- Calipers or Ruler - Measuring the diameter of each cylinder is vital to the test results, as you will need to calculate the area of the cylinder to find the strength. Keeping a daily record of your cylinder diameters is recommended. No individual diameters on the same cylinder can vary by more than 2%, or the sample is invalid.
- Carpenter's Square - These are useful to check the perpendicularity of the cylinder's axis, making sure that the cylinder does not depart from perpendicularity by more than 0.5 degrees. It helps to get one that comes with a bubble level.
- Straight Edge, 1/8 inch nail and 1/5 inch nail - This is used to check the planeness of the ends of the cylinder. You put the straightedge across the end of the cylinder, and poke the nail at it to see if it goes underneath. The 1/8 inch nail is used if capping with ASTM C617, and the 1/5 inch nail is used for unbonded caps (ASTM C1231).
- Cylinder Wraps - This is safety equipment, and also helps to keep the testing machine and its surrounding area clean. They are rectangular pieces of canvas with velcro on the ends that wrap around the cylinder and keep concrete fragments contained, protecting the machine operator from sudden ruptures shooting concrete everywhere.
- Retaining Rings - If you are using unbonded caps, these contain neoprene pads that help absorb the shock on the cylinder as it breaks, and go over the ends of the cylinder. Make sure they are level when you place them on. If you work in a lab where these are exposed to the elements and you don't want them to rust, regularly clean them with a wire brush and some WD-40. You can learn more about unbonded caps in ASTM C1231.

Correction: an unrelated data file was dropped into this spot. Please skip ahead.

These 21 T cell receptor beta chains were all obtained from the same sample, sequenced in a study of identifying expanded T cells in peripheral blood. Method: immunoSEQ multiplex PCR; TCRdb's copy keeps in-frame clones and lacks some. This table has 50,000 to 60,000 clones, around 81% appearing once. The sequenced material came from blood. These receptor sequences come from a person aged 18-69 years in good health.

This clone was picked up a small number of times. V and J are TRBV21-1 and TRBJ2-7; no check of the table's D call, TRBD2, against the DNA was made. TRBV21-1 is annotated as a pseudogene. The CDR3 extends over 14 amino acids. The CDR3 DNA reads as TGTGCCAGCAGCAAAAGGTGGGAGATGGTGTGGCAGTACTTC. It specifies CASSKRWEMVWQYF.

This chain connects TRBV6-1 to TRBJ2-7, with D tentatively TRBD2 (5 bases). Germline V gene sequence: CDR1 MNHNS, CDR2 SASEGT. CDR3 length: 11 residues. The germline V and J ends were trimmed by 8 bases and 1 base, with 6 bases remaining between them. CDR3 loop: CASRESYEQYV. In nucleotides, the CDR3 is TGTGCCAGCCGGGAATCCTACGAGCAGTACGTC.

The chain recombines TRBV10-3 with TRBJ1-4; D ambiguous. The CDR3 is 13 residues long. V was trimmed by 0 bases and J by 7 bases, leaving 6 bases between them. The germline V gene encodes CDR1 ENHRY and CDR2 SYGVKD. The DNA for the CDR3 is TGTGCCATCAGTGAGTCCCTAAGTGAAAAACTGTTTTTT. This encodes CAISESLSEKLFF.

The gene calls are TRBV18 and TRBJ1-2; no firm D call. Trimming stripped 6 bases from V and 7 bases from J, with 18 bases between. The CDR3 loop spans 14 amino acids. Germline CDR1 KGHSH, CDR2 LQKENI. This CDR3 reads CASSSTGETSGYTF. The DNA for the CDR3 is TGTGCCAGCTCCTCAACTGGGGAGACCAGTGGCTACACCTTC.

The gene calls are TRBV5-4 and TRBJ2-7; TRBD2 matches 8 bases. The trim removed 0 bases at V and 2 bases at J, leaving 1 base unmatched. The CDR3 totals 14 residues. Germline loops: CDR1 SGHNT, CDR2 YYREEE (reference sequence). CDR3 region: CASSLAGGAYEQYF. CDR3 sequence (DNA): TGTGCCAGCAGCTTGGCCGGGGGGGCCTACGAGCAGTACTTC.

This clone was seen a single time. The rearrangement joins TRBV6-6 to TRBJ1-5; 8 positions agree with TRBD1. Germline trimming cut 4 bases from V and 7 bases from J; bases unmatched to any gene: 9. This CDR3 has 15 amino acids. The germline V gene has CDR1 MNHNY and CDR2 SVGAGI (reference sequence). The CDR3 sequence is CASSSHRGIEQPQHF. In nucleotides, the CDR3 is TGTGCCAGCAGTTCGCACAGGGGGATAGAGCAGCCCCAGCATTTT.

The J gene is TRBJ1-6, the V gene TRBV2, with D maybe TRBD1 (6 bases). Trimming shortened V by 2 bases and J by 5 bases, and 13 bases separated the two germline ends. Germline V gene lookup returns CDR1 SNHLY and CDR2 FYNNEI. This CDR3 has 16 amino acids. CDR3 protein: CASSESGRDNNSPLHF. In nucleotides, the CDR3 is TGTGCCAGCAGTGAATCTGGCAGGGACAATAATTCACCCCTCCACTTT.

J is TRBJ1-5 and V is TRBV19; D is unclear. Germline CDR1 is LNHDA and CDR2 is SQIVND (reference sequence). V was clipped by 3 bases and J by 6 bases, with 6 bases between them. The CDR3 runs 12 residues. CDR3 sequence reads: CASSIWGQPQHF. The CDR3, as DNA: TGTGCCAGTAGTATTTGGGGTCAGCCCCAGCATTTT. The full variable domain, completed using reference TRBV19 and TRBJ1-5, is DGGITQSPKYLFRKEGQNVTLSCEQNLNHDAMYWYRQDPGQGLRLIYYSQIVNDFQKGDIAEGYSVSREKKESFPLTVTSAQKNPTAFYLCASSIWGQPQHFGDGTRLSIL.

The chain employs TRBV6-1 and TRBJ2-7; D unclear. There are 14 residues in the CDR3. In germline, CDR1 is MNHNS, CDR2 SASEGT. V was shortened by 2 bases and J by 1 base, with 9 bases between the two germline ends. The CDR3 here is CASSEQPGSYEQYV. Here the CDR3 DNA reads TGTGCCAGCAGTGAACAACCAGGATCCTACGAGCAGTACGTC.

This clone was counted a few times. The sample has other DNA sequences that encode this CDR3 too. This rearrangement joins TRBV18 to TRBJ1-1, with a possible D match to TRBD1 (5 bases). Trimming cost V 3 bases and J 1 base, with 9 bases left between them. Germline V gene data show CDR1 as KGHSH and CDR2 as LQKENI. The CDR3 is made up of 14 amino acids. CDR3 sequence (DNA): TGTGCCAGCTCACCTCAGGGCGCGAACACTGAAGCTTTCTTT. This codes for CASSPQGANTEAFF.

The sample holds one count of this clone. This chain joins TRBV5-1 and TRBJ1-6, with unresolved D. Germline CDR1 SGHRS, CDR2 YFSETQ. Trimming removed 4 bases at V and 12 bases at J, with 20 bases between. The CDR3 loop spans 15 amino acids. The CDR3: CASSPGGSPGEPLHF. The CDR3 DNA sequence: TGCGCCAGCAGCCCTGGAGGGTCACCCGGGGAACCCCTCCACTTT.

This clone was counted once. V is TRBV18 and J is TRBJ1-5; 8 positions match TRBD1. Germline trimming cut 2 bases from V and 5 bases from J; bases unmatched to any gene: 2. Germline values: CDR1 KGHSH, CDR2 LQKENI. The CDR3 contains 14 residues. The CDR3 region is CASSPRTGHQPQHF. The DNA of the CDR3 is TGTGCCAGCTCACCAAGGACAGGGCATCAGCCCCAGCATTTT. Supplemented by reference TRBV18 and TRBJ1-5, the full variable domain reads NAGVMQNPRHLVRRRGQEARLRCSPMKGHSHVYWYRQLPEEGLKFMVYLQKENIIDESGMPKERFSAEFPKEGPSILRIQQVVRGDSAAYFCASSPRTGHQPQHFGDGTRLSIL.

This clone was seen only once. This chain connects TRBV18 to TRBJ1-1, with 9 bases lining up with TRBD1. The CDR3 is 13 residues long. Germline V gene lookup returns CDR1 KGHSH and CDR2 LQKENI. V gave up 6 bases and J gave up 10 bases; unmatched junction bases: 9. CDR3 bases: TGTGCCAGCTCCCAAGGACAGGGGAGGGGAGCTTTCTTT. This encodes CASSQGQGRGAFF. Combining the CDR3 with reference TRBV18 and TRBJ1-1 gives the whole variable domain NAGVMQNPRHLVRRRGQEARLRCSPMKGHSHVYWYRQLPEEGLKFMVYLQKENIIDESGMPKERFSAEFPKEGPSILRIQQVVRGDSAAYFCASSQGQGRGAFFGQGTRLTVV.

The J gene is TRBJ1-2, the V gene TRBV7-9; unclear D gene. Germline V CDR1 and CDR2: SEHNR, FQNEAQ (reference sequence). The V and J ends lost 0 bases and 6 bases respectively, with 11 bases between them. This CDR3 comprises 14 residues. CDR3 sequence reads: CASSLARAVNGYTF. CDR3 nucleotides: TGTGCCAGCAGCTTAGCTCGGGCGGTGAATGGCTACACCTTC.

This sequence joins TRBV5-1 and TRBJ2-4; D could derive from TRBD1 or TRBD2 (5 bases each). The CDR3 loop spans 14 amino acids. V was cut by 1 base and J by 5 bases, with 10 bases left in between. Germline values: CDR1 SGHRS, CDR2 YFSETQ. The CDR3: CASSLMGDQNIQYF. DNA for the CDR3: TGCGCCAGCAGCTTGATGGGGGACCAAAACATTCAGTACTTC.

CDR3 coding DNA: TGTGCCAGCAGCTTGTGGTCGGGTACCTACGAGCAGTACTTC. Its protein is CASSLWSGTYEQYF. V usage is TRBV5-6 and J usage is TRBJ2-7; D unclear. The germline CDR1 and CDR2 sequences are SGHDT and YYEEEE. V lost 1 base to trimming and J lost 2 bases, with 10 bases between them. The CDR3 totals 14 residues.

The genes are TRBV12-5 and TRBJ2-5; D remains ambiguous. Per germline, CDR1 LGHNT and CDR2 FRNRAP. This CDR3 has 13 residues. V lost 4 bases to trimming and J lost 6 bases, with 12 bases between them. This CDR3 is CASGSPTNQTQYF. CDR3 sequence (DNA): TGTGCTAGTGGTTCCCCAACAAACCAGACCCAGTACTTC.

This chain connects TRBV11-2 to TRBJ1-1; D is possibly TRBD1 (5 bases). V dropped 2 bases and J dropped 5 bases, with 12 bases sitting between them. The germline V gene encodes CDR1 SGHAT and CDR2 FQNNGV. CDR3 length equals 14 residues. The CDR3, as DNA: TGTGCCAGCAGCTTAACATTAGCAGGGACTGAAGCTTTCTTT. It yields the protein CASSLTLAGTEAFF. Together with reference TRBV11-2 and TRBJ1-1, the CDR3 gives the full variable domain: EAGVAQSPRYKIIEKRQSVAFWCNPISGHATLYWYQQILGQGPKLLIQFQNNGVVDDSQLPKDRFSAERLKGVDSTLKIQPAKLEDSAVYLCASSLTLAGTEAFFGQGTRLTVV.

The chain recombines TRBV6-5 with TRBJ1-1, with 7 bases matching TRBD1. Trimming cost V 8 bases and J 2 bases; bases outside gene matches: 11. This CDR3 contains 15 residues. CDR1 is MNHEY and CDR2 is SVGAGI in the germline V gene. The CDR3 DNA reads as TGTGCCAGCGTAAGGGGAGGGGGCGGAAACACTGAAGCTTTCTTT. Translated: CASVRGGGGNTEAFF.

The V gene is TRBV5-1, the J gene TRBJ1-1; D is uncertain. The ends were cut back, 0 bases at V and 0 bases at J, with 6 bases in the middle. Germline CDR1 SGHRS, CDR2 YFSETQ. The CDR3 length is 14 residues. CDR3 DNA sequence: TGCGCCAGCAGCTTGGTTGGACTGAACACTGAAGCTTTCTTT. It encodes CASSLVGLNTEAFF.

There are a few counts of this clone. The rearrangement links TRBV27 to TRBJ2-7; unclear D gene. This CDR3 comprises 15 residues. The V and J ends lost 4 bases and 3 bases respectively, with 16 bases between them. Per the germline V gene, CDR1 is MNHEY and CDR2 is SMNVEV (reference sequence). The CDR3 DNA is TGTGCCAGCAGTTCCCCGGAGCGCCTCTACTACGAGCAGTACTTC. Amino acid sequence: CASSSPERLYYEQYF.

- Sulfur capping equipment - This equipment consists of sulfur mortar, a sulfur pot apparatus to melt the mortar in, capping plates, spoons, and various other items. Refer to ASTM C617 to learn more about the capping procedure.
- Spacers - Break machines are typically built to break 6x12 cylinders, so if you have smaller samples you will need to put something in there for them to sit on, kind of like a booster seat for a small child. Typically these are made of steel or some other strong material, and are cylindrical in shape, but a little wider than the diameter of the cylinders that sit on them.
- Brush and dustpan - Keeping the bearing surface of the testing machine clean and clear of debris is very important, because it needs to be plane and level for each cylinder to break properly. It is recommended that you sweep it clean after each break.
- Wheelbarrow - A wheelbarrow can be used to hold broken samples to throw them away after you are done testing. Don't let it get too full or you might spill it and leave concrete fragments all over the lab that will take forever to clean up.
- Safety goggles - Wear eye protection, as this can get messy!
ASTM C39 Procedure
1. Bring the cylinders out of the moisture room, keeping them covered with wet burlap to keep them moist. Check the cylinders over for defects (holes, cracks, crumbliness) as you set them on the table, use your straight edge and nail to check for planeness, and set the ones with ends that are not plane aside to be saw cut. You will want to look at the perpendicularity of the cylinder as well, to make sure it does not depart from a vertical axis by more than half a degree. If you want to break cylinders uncapped, they must be plane within 0.002 inches. Most cylinders don't meet this requirement, so you'll want to either cap them with sulfur or gypsum paste (ASTM C17), or unbonded neoprene caps (ASTM C1231).